> OK, I beefed up the TODO:
>       * Use a fixed row count and a +/- count with MVCC visibility rules
>         to allow fast COUNT(*) queries with no WHERE clause(?)
> I can always give the details if someone asks.  It doesn't seem complex
> enough for a separate TODO.detail item.

Hmmm ... this doesn't seem effort-worthy to me.   How often does anyone do 
COUNT with no where clause, except GUIs that give you a record count?  (of 
course, as always, if someone wants to code it, feel free ...)

And for those GUIs, wouldn't it be 97% as good to run an ANALYZE and give the 
approximate record counts for large tables?

As for counts with a WHERE clause, this is obviously up to the user.  Joe 
Conway and I tested using a C trigger to track some COUNT ... GROUP BY values 
for large tables based on additive numbers.   It worked fairly well for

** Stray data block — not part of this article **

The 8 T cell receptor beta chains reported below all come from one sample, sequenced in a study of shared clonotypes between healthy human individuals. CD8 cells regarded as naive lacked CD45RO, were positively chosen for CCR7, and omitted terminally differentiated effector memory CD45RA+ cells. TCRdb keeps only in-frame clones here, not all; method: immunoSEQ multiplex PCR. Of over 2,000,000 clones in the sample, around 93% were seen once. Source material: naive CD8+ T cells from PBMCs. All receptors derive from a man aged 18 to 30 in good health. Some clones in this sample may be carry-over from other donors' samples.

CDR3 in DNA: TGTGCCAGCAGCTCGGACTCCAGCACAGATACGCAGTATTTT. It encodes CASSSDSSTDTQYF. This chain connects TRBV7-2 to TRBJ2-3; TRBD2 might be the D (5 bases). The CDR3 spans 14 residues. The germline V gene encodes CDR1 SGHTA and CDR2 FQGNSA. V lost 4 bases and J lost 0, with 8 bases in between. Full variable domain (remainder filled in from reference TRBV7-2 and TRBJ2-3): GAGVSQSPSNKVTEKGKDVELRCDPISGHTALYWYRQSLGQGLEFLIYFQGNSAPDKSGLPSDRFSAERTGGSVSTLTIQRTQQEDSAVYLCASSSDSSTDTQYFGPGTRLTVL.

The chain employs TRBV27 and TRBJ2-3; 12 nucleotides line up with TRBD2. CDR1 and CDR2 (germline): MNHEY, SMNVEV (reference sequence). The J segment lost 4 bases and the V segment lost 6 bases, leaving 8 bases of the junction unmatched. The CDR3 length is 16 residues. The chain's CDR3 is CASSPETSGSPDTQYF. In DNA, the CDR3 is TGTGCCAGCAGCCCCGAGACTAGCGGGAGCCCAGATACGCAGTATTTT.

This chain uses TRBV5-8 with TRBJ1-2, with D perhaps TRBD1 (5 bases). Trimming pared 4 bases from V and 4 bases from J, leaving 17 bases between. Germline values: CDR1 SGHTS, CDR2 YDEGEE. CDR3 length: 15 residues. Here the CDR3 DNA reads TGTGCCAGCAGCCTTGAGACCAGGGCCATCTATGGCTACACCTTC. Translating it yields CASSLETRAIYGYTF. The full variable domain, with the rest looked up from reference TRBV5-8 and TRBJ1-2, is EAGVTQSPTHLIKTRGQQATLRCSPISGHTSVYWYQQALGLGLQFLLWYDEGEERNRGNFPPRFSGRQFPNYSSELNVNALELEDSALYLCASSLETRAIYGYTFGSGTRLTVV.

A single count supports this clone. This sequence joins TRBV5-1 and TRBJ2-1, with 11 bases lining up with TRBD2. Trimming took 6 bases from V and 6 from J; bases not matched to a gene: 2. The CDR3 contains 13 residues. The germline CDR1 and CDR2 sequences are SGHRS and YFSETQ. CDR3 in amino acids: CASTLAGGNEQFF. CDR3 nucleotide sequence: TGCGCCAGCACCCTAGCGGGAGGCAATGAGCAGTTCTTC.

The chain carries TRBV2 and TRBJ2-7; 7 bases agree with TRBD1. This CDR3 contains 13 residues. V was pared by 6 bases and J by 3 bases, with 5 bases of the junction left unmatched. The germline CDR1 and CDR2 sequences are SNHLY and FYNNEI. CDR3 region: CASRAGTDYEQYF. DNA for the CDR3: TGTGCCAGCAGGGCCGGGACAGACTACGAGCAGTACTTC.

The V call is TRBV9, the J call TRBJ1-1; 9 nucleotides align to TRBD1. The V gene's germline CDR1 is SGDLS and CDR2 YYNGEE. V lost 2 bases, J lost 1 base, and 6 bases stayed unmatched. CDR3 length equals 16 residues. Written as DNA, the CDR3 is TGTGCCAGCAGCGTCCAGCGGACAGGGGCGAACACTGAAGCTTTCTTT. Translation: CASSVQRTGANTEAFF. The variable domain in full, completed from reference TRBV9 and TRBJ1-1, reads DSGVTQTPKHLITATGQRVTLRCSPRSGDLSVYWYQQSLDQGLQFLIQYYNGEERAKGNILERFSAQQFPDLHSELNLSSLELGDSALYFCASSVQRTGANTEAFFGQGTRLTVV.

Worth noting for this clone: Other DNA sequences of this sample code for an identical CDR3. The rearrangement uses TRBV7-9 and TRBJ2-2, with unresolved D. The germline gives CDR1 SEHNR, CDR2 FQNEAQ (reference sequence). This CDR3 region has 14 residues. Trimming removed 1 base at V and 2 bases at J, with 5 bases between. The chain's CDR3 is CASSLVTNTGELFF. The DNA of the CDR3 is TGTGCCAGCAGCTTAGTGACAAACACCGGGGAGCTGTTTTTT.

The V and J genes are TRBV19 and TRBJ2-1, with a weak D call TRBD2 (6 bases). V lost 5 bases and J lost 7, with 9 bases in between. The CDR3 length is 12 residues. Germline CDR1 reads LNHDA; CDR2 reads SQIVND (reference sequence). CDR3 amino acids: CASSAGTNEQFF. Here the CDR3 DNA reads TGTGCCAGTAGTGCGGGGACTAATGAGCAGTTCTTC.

accuracy, but the performance penalty on data writes was significant ... 8% 
to 25% penalty for UPDATES, depending on the frequency and batch size (> 
frequency > batch size -->  > penalty)

It's possible that this could be improved through some mechanism more tightly 
integrated with the source code.   However,the coding effort would be 
significant ( 12-20 hours ) and it's possible that there would be no 
improvement, which is why we didn't do it.

We also discussed an asynchronous aggregates collector that would work 
something like the statistics collector, and keep pre-programmmed aggregate 
data, updating during "low-activity" periods.  This would significantly 
reduce the performance penalty, but at the cost of accuracy ... that is, a 
1%-5% variance on high-activity tables would be unavoidable, and all cached 
aggregates would have to be recalculated on database restart, significantly 
slowing down startup.   Again, we felt that the effort-result payoff was not 

Overall, I think the stuff we already have planned ... the hash aggregates in 
7.4 and Tom's suggestion of adding an indexable flag to pg_aggs ... are far 
more likely to yeild useful fruit than any caching plan.

Josh Berkus
Aglio Database Solutions
San Francisco

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